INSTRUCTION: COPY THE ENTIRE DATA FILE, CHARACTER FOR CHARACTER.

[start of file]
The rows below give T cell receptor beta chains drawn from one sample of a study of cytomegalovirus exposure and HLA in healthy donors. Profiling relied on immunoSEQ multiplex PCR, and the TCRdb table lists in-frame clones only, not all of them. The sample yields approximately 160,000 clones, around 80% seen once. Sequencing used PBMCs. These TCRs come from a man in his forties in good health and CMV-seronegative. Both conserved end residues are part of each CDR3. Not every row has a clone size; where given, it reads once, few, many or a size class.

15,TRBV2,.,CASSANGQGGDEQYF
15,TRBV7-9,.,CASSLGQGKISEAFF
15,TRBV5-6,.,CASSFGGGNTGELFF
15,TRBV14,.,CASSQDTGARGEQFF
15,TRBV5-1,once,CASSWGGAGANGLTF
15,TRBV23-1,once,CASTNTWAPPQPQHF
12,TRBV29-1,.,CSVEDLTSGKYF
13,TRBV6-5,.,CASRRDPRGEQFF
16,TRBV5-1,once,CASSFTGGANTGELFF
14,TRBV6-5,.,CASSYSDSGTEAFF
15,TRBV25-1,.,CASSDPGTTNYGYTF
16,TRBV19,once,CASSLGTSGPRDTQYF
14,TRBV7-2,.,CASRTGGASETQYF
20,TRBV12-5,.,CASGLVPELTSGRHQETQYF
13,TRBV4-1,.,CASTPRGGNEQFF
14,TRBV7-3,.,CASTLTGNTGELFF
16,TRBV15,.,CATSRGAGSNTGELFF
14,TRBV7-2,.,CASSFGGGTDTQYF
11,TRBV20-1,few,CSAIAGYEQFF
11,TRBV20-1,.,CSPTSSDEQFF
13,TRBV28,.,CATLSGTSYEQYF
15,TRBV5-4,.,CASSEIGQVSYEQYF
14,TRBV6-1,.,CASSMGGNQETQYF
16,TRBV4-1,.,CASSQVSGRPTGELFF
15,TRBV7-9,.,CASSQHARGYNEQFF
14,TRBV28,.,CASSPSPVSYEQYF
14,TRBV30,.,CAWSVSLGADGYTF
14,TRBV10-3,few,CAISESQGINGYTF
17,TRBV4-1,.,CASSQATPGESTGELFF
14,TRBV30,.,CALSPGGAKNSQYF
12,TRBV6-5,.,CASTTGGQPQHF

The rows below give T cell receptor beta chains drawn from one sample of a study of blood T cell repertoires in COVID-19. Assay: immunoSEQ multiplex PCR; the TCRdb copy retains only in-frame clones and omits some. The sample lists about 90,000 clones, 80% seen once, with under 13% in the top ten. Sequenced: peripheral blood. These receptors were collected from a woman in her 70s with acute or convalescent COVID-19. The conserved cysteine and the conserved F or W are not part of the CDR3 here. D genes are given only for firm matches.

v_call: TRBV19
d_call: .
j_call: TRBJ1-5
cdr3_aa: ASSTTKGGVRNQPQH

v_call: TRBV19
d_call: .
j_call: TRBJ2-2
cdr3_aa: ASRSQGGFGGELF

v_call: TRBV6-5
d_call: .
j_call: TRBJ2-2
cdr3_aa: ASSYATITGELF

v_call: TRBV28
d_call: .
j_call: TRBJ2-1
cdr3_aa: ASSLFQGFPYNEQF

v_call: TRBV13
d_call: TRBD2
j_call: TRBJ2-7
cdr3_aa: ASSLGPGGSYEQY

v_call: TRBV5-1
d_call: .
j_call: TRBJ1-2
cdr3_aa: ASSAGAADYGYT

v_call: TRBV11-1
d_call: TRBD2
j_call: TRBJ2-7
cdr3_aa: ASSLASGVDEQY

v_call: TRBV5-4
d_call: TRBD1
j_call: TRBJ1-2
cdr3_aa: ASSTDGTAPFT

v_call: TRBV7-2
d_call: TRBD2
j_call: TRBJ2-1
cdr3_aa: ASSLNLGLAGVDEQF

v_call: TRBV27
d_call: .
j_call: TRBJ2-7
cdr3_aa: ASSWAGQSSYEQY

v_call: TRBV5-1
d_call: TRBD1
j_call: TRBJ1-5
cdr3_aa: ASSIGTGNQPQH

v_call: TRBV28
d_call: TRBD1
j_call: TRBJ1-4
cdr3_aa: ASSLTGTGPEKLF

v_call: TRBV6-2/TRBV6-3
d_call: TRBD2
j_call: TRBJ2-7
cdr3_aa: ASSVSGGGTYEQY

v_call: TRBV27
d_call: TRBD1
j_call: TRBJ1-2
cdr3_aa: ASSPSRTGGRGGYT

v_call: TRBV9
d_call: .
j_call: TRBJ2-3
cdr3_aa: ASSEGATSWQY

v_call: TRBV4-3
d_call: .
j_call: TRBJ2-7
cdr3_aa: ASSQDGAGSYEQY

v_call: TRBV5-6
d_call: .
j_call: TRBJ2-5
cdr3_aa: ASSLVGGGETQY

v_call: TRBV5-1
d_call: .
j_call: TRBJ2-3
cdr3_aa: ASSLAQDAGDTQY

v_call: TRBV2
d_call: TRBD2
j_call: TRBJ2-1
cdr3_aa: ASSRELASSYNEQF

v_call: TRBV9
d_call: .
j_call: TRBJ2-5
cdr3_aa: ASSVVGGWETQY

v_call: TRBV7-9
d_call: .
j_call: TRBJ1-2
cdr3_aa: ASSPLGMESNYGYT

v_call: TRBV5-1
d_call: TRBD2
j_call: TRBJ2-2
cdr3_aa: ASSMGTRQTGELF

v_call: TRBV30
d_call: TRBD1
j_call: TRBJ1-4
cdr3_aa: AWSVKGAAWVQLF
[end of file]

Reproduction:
The rows below give T cell receptor beta chains drawn from one sample of a study of cytomegalovirus exposure and HLA in healthy donors. Profiling relied on immunoSEQ multiplex PCR, and the TCRdb table lists in-frame clones only, not all of them. The sample yields approximately 160,000 clones, around 80% seen once. Sequencing used PBMCs. These TCRs come from a man in his forties in good health and CMV-seronegative. Both conserved end residues are part of each CDR3. Not every row has a clone size; where given, it reads once, few, many or a size class.

15,TRBV2,.,CASSANGQGGDEQYF
15,TRBV7-9,.,CASSLGQGKISEAFF
15,TRBV5-6,.,CASSFGGGNTGELFF
15,TRBV14,.,CASSQDTGARGEQFF
15,TRBV5-1,once,CASSWGGAGANGLTF
15,TRBV23-1,once,CASTNTWAPPQPQHF
12,TRBV29-1,.,CSVEDLTSGKYF
13,TRBV6-5,.,CASRRDPRGEQFF
16,TRBV5-1,once,CASSFTGGANTGELFF
14,TRBV6-5,.,CASSYSDSGTEAFF
15,TRBV25-1,.,CASSDPGTTNYGYTF
16,TRBV19,once,CASSLGTSGPRDTQYF
14,TRBV7-2,.,CASRTGGASETQYF
20,TRBV12-5,.,CASGLVPELTSGRHQETQYF
13,TRBV4-1,.,CASTPRGGNEQFF
14,TRBV7-3,.,CASTLTGNTGELFF
16,TRBV15,.,CATSRGAGSNTGELFF
14,TRBV7-2,.,CASSFGGGTDTQYF
11,TRBV20-1,few,CSAIAGYEQFF
11,TRBV20-1,.,CSPTSSDEQFF
13,TRBV28,.,CATLSGTSYEQYF
15,TRBV5-4,.,CASSEIGQVSYEQYF
14,TRBV6-1,.,CASSMGGNQETQYF
16,TRBV4-1,.,CASSQVSGRPTGELFF
15,TRBV7-9,.,CASSQHARGYNEQFF
14,TRBV28,.,CASSPSPVSYEQYF
14,TRBV30,.,CAWSVSLGADGYTF
14,TRBV10-3,few,CAISESQGINGYTF
17,TRBV4-1,.,CASSQATPGESTGELFF
14,TRBV30,.,CALSPGGAKNSQYF
12,TRBV6-5,.,CASTTGGQPQHF

The rows below give T cell receptor beta chains drawn from one sample of a study of blood T cell repertoires in COVID-19. Assay: immunoSEQ multiplex PCR; the TCRdb copy retains only in-frame clones and omits some. The sample lists about 90,000 clones, 80% seen once, with under 13% in the top ten. Sequenced: peripheral blood. These receptors were collected from a woman in her 70s with acute or convalescent COVID-19. The conserved cysteine and the conserved F or W are not part of the CDR3 here. D genes are given only for firm matches.

v_call: TRBV19
d_call: .
j_call: TRBJ1-5
cdr3_aa: ASSTTKGGVRNQPQH

v_call: TRBV19
d_call: .
j_call: TRBJ2-2
cdr3_aa: ASRSQGGFGGELF

v_call: TRBV6-5
d_call: .
j_call: TRBJ2-2
cdr3_aa: ASSYATITGELF

v_call: TRBV28
d_call: .
j_call: TRBJ2-1
cdr3_aa: ASSLFQGFPYNEQF

v_call: TRBV13
d_call: TRBD2
j_call: TRBJ2-7
cdr3_aa: ASSLGPGGSYEQY

v_call: TRBV5-1
d_call: .
j_call: TRBJ1-2
cdr3_aa: ASSAGAADYGYT

v_call: TRBV11-1
d_call: TRBD2
j_call: TRBJ2-7
cdr3_aa: ASSLASGVDEQY

v_call: TRBV5-4
d_call: TRBD1
j_call: TRBJ1-2
cdr3_aa: ASSTDGTAPFT

v_call: TRBV7-2
d_call: TRBD2
j_call: TRBJ2-1
cdr3_aa: ASSLNLGLAGVDEQF

v_call: TRBV27
d_call: .
j_call: TRBJ2-7
cdr3_aa: ASSWAGQSSYEQY

v_call: TRBV5-1
d_call: TRBD1
j_call: TRBJ1-5
cdr3_aa: ASSIGTGNQPQH

v_call: TRBV28
d_call: TRBD1
j_call: TRBJ1-4
cdr3_aa: ASSLTGTGPEKLF

v_call: TRBV6-2/TRBV6-3
d_call: TRBD2
j_call: TRBJ2-7
cdr3_aa: ASSVSGGGTYEQY

v_call: TRBV27
d_call: TRBD1
j_call: TRBJ1-2
cdr3_aa: ASSPSRTGGRGGYT

v_call: TRBV9
d_call: .
j_call: TRBJ2-3
cdr3_aa: ASSEGATSWQY

v_call: TRBV4-3
d_call: .
j_call: TRBJ2-7
cdr3_aa: ASSQDGAGSYEQY

v_call: TRBV5-6
d_call: .
j_call: TRBJ2-5
cdr3_aa: ASSLVGGGETQY

v_call: TRBV5-1
d_call: .
j_call: TRBJ2-3
cdr3_aa: ASSLAQDAGDTQY

v_call: TRBV2
d_call: TRBD2
j_call: TRBJ2-1
cdr3_aa: ASSRELASSYNEQF

v_call: TRBV9
d_call: .
j_call: TRBJ2-5
cdr3_aa: ASSVVGGWETQY

v_call: TRBV7-9
d_call: .
j_call: TRBJ1-2
cdr3_aa: ASSPLGMESNYGYT

v_call: TRBV5-1
d_call: TRBD2
j_call: TRBJ2-2
cdr3_aa: ASSMGTRQTGELF

v_call: TRBV30
d_call: TRBD1
j_call: TRBJ1-4
cdr3_aa: AWSVKGAAWVQLF